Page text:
engine room layout, the install may be simple or complex  if the factory 
used the space tradtionally occupied by the genset. If you  choose this option, 
size the genset appropriately based on your load analysis;  underloading 
the genset is as bad as underloading the main engine. A 5kw  genset would 
probably be adequate for your needs. Do not undersize the  inverter/charger 
(especially the charger side) as you want to have the highest  capability 
possibility and the incremental cost for the greater output is  small.

Your new house bank should be capable of being charged at a  higher rate 
than any available charger. For Lifeline AGM batteries, they  recommend bulk 
charging at no less than 0.2 x the bank amp rating, i.e, 80A  for a 400 amp 
bank, to avoid any loss of life. Charging to 5x capacity is  possible with 
AGMs. Flooded lead acid batteries should also be charged at a  similar minimum 

Regarding the use of a genset in an anchorage brought up by  another 
responder - do not worry! A modern genset with a good sound enclosure  and exhaust 
system is almost silent a boat length away.

In conclusion, you need to determine what your current and  projected needs 
are and then design an electrical system to meet those needs.  IMHO, a 
small genset in combination with a large inverter/charger and solar  panels is 
the ideal solution.

Hope this helps you decide what to do.

Feel free to email me if you want to discuss anything  more.

Dave Jones
NT 37-212
Sir Tugley Blue
Wintering in Brooklin, ME

-----Original  Message-----
From: Al Johnson via Sentoa  <sentoa at lists.sentoa.org>
To: David Denu  <dave at tek5systems.com>
Cc: Al Johnson  <johnson.alan.b at gmail.com>; sentoa  
<sentoa at lists.sentoa.org>
Sent: Thu, Nov 3, 2016 10:48 pm
Subject:  Re: [Sentoa] Domestic power

Attached  Message
>From Al  Johnson <johnson.alan.b at gmail.com>  To David  Denu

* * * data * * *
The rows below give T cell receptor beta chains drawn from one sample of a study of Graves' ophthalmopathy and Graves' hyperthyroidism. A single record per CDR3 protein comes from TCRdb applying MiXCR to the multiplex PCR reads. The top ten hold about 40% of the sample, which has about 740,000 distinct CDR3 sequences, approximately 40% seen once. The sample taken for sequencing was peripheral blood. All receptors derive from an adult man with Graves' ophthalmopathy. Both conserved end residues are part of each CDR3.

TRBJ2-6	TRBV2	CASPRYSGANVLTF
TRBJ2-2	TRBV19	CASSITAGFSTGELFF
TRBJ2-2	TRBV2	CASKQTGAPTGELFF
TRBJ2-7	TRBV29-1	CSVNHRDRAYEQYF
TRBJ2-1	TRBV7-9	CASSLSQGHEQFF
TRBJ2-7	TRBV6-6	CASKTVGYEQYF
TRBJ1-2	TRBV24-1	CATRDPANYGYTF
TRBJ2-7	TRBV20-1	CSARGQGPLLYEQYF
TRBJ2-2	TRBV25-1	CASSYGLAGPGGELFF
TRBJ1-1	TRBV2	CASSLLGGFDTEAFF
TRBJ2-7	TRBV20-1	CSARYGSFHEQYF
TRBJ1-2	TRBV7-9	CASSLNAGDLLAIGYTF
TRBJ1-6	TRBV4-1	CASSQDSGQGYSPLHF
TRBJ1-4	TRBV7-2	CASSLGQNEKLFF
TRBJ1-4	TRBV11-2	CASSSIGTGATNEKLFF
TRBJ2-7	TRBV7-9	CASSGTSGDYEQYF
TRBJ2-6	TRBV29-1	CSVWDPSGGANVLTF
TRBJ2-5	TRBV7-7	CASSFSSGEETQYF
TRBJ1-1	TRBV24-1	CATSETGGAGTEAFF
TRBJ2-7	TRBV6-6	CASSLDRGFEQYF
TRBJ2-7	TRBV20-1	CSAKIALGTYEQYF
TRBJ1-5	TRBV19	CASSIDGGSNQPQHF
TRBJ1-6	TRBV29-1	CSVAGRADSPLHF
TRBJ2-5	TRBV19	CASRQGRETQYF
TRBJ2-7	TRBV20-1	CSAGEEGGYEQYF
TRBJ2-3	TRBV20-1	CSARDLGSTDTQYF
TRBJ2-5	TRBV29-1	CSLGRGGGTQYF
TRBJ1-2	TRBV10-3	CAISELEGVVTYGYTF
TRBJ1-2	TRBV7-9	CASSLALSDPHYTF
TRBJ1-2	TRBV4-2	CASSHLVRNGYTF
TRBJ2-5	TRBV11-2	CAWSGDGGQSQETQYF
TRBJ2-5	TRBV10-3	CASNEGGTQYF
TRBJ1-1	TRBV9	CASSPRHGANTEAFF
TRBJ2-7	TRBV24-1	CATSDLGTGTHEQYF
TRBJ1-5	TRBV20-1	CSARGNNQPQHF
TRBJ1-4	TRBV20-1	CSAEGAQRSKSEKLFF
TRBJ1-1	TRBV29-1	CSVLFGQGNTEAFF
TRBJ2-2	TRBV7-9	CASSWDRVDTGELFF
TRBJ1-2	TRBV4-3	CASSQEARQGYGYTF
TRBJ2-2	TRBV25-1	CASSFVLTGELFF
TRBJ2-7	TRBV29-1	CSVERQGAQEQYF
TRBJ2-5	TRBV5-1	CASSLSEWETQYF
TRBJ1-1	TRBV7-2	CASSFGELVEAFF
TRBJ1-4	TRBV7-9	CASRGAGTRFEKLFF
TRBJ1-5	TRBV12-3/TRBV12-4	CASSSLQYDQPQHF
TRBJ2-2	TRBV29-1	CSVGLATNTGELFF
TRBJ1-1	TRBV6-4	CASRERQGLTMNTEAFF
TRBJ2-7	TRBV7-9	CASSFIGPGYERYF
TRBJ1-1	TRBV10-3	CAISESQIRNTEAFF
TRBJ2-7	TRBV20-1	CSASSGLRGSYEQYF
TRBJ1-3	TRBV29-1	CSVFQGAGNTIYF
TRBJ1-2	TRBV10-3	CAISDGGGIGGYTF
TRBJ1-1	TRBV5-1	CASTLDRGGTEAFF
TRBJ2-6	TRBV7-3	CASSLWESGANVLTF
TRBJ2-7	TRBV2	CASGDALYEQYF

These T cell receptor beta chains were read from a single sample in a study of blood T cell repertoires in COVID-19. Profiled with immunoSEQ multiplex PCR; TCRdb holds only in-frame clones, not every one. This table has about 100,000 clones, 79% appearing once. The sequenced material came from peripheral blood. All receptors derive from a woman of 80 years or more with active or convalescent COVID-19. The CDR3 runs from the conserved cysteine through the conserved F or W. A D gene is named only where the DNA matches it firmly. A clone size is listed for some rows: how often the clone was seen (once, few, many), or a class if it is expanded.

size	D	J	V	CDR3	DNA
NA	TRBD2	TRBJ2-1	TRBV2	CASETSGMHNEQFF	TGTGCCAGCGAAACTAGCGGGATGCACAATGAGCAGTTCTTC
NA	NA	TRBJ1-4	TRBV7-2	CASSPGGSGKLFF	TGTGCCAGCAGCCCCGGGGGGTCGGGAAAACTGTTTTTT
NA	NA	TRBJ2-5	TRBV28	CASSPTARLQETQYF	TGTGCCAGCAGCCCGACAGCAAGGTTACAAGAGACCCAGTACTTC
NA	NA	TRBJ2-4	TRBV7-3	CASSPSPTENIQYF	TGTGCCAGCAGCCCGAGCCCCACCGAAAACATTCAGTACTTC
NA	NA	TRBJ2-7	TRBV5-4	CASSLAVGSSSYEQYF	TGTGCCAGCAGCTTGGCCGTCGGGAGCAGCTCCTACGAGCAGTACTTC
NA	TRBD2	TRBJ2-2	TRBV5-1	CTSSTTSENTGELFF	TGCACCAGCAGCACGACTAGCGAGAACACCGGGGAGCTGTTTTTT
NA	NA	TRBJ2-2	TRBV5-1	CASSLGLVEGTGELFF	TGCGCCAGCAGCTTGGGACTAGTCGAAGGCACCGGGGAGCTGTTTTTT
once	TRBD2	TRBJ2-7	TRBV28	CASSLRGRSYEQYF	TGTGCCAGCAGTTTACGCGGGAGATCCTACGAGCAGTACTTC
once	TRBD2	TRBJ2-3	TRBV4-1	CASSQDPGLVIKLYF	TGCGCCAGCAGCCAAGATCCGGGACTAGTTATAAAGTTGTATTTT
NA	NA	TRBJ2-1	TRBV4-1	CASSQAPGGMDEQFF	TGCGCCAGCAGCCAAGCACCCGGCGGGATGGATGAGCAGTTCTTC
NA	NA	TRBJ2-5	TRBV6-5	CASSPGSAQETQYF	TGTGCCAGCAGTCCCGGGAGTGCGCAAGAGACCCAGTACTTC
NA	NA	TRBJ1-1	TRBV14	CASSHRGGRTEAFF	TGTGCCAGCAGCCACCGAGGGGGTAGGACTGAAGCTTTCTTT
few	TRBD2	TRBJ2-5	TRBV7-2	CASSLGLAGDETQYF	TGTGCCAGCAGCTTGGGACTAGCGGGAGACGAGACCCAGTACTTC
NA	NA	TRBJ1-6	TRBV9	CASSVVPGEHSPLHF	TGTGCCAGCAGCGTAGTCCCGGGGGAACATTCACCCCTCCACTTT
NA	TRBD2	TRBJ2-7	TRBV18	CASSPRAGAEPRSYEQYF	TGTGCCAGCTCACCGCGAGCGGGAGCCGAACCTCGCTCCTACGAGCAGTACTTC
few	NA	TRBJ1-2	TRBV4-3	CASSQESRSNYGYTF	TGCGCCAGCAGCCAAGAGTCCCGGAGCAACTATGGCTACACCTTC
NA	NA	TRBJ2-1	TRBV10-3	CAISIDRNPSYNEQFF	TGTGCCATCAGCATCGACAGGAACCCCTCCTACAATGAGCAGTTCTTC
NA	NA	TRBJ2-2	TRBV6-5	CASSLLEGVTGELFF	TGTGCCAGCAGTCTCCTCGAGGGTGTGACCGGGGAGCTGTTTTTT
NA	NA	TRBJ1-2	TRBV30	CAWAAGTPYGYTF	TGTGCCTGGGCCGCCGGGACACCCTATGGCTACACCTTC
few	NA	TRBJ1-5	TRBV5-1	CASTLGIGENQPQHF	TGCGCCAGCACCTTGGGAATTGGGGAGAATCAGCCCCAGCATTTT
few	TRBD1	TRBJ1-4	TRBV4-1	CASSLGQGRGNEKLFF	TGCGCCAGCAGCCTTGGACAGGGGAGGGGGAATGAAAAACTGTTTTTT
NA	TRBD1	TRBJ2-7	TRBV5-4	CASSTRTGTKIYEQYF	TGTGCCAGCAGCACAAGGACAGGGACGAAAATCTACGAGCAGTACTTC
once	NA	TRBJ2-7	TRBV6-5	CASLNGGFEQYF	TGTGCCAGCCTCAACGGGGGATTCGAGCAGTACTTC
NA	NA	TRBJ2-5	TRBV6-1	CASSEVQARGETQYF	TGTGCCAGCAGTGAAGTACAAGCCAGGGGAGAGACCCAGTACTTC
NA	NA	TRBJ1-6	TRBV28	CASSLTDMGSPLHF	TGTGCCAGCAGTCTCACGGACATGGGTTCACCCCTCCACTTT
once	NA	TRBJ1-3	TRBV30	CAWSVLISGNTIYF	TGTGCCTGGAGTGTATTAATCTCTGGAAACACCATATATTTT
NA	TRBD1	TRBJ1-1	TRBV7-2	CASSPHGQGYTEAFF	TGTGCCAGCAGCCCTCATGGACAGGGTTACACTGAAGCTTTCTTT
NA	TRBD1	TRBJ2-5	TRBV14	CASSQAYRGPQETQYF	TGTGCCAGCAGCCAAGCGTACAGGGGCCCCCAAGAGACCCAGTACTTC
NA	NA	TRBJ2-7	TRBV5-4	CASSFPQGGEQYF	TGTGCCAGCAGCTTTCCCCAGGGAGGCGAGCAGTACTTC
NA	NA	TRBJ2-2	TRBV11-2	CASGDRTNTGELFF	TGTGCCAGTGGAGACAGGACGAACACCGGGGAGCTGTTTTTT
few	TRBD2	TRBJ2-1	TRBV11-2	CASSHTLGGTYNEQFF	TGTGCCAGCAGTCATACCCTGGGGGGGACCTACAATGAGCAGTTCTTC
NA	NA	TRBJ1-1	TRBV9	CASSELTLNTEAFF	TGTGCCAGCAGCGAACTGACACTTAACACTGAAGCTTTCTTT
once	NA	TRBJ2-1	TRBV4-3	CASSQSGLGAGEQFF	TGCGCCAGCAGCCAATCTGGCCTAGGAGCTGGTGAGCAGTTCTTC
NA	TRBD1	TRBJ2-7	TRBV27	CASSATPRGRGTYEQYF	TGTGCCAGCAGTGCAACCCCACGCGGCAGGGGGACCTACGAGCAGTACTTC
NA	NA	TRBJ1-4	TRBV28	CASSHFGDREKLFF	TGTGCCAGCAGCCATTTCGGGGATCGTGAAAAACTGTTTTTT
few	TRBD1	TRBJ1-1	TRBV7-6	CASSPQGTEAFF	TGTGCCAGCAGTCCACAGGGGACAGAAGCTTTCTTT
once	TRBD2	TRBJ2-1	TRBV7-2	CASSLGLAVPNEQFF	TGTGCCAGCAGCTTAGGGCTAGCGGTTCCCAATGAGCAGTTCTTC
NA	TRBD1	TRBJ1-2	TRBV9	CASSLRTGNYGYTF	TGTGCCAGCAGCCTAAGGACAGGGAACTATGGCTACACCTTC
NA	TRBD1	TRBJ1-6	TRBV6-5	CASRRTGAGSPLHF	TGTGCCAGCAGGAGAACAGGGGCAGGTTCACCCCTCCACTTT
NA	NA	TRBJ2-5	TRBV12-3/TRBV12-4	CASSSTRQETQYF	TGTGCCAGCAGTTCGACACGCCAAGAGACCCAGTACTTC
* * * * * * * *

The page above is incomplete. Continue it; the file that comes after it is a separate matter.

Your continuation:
<dave at tek5systems.com>  Cc sentoa at lists.sentoa.org  <sentoa at lists.sentoa.org>  Subject Re:  
Domestic power  Date Thu, 3  Nov 2016 22:47:43 -0400
Have you considered solar panels? A friend just  added two panels to his 
sailboat (for a bank of four batteries) and has more  power than he knows what 
to do with. He is also based on Lake Champlain.

Al Johnson
Nuthin' Fancy
Williston, VT

Sent from my iPhone

On Nov 3, 2016, at 8:56 PM, David Denu <dave at tek5systems.com>  wrote:

It's becoming winter here in Vermont and the Tug is on the hard and  
winterized (I hope).   
Anyway - my house batteries have morphed into serveral hundred pounds  of 
useless dead weight. They won't hold a charge more than a few  days. 
The setup on my boat is like this:
- House batteries two 4D wired in parallel
- dedicated diesel starter battery 
- two large-ish (group 24?) batteries in parallel for bow  thrust/windlass
That's a lot of batteries. 
As it sits, there is no 115v unless connected to  shore power. So, I'm 
thinking about the option of  retrofitting a generator into my NT32. The other 
option is new batteries and  a decent sized inverter.   
Obviously a generator is beaucoup dollars, but we would have all  the 
modern conveniences (microwave, AC) at anchor. 

Anyone know how much of a challenge it is to do the work? Open to other  

Dave Denu
Respite NT32
Charlotte, VT

Sent from a mobile device  ...

Sentoa  mailing list
Sentoa at lists.sentoa.org

Sentoa  mailing  list
Sentoa at lists.sentoa.org

-------------- next part --------------
An HTML attachment was scrubbed...
URL: <http://lists.sentoa.org/pipermail/sentoa_lists.sentoa.org/attachments/20161106/85a9915c/attachment-0002.html>

More information about the Sentoa mailing list